By Catherine Batruni
Although I lost exact count of the millions of attempts at peacemaking between Israelis and Palestinians over the past sixty-something years, I recently came across one endeavor that left me feeling somewhat hopeful.
Founded in November 2006 in Chicago, the four members of the Israeli-Palestinian Comedy Tour were noticeably different than previous intermediaries who preceded them; surprisingly they did not waste much time after their formation as they performed their first show approximately two months later in January 2007 in Jerusalem. The Israeli-Palestinian Comedy Tour strives to bring the two discordant sides together under the pretense that they will be able to coexist peacefully if they can first laugh at themselves and at each other.
The all-star team is composed of three Jews and one Palestinian. Are they trying to mimic the proportional composition of the Knesset, you ask? I don't know; they didn't say. Maybe Israelis are just funnier than Palestinians. All four members are American. Two of the Jewish members, Aaron Freeman and Yisrael Campbell, are converts to Judaism. Aaron Freeman also happens to be black; this provides most of the material for his jokes (an already oppressed black American converting to Judaism by choice is mind-boggling indeed)! Yisrael Campbell converted to Orthodox Judaism and is now considered to be one of the greatest stand-up comedians in Israel. Charley Warady emigrated to Israel ten years ago and has appeared on Comedy Central. As for the sole token Arab member, Ray Hanania was born to Palestinian Christian parents from Bethlehem and Jerusalem; he grew up in Chicago and is now married to a Jewish woman. Along with being a comedian, Ray is also a journalist who writes for a wide spectrum of publications, thus making it impossible for me to try to generalize his political views without reading his articles. Can you guess the political opinions of a Palestinian American Christian who writes for the Jerusalem Post AND a newspaper in Saudi Arabia? I sure cant.
The anecdotes and humor presented by the Israeli-Palestinian Comedy Tour are satirical, political, cultural, and self-deprecating. For example, when Ray Hanania addresses the audience at the Syndrome Theater in Jerusalem with a recount of his wedding, he states, "We had 900 people, we only sent out 24 invitations...We had all the Arabs on one side, all the Jews on the other side. We didn't have a bridal party. We had a U.N. Peacekeeping Force right down the middle, on the Arab side of course". This was greeted with a hysterical outbreak of cackling. In May 2008 at the Bnai Yehuda Beth Shalom Synagogue in Chicago, Ray asks the crowd if there are any Arabs in attendance. After a few seconds of dead silence, he cheerily bestows a compliment upon the synagogue-- "Great security!"--and the spectators erupt in laughter. Always in a jocular mood, Ray goes on to ridicule Palestinians, Israelis, Jews, Muslims, Christians, Americans, the Israeli Defense Forces, the Israeli government, international politicians, terrorists, other Arabs such as Lebanese and Syrians, his own parents, his Jewish wife, himself, and his son Aaron who he allegedly refers to as "Abdellah" (Arabic name meaning "servant of Allah") when his wife is not within earshot. He stresses both his Palestinian and American identity, informing the audience that he "served in Vietnam...[audience applauds with deference]...hummus and tabbouli!".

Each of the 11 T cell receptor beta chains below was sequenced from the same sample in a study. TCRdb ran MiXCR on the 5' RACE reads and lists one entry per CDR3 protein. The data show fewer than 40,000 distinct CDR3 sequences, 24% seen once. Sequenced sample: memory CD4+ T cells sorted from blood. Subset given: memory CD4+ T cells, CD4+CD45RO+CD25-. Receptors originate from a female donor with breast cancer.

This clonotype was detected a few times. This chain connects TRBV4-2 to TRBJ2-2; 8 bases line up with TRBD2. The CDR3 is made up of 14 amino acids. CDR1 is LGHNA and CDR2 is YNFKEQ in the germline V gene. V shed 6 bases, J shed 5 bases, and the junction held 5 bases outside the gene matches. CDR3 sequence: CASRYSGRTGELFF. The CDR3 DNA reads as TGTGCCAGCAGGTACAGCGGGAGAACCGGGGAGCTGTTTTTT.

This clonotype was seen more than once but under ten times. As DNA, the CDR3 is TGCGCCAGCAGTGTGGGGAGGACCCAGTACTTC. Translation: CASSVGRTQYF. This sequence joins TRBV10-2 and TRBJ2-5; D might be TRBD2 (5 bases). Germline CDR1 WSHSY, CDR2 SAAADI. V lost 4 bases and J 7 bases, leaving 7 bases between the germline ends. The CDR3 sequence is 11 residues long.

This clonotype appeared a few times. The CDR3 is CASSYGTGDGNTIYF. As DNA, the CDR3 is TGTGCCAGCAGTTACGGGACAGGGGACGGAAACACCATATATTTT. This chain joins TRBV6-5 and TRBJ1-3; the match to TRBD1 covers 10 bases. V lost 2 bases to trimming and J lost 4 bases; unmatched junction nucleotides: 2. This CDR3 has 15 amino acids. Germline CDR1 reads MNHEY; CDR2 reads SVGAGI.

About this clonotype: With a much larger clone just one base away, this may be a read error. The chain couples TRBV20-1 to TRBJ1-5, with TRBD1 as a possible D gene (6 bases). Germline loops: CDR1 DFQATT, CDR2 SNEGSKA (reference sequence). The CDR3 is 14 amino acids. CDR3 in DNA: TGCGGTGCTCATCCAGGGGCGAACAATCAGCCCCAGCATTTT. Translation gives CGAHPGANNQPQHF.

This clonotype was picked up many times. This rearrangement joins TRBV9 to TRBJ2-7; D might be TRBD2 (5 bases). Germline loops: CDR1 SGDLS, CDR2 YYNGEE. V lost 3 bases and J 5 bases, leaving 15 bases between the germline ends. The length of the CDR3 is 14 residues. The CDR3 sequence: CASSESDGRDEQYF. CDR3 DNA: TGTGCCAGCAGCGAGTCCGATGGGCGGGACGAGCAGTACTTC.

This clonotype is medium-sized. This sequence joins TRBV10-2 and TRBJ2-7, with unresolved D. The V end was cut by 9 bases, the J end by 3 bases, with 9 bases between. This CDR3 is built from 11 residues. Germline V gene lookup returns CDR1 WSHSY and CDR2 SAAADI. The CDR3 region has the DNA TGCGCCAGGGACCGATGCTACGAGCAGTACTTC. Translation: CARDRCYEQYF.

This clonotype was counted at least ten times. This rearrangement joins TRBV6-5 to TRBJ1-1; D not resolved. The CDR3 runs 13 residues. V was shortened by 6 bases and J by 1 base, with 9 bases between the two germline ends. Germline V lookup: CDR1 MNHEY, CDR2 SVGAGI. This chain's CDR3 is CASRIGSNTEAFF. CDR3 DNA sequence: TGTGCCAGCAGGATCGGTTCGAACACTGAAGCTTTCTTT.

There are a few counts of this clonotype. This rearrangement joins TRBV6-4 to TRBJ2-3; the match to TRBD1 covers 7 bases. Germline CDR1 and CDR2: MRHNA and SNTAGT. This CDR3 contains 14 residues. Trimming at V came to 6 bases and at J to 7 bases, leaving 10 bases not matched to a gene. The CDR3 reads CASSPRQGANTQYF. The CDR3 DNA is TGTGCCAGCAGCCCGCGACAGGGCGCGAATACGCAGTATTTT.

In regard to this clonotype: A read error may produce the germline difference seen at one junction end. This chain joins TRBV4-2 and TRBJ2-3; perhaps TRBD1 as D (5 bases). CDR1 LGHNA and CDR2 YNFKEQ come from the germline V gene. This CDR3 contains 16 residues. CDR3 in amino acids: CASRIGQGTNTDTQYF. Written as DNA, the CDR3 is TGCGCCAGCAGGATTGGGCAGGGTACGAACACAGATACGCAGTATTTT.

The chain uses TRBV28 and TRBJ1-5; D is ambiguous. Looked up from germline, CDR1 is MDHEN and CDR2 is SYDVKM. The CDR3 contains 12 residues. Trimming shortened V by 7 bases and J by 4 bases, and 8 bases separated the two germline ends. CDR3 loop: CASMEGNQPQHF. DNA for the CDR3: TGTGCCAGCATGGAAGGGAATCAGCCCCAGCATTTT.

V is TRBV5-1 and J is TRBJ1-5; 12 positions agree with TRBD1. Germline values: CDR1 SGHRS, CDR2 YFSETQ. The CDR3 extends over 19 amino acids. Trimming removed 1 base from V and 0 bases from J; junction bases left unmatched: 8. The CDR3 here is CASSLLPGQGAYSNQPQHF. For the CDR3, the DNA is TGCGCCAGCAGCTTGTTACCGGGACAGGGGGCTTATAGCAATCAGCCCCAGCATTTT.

The ensemble leaves no room for questioning of their insight; they truly comprehend the wide range of perspectives on the conflict in all its platitudinous political sound bites. The troupe claims that when performing in Israel they keep their official name, "The Israeli-Palestinian Comedy Tour", but once they enter the West Bank they become "Ray Hanania And The Three Hostages" and inside Gaza they are simply known as "The Four Hostages". And in the United States where the subjects of Israel and Palestine are too complicated for most Americans, their uncomplicated name is "Three Jews And An Arab".
The tenets of the Israeli-Palestinian Comedy Tour are admirable and possibly even realistic. The four comedians support a two-state solution, though it is not explicit whether they advocate controversial but critical actions such as the removal of Jewish settlements from the West Bank, demolishing the apartheid wall, eradicating all checkpoints and mobility blockages, and granting East Jerusalem as the Palestinian capital, just to identify some substantial impediments on the road to peace. But their resolve is to make us laugh, to help us realize the foolishness of violence, and to reflect on our situations. These goals are accomplished very successfully. People continue to suffer tremendously in the Holy Land on a daily basis, but hopefully not for much longer.
Visit the Israeli-Palestinian Comedy Tour web site.
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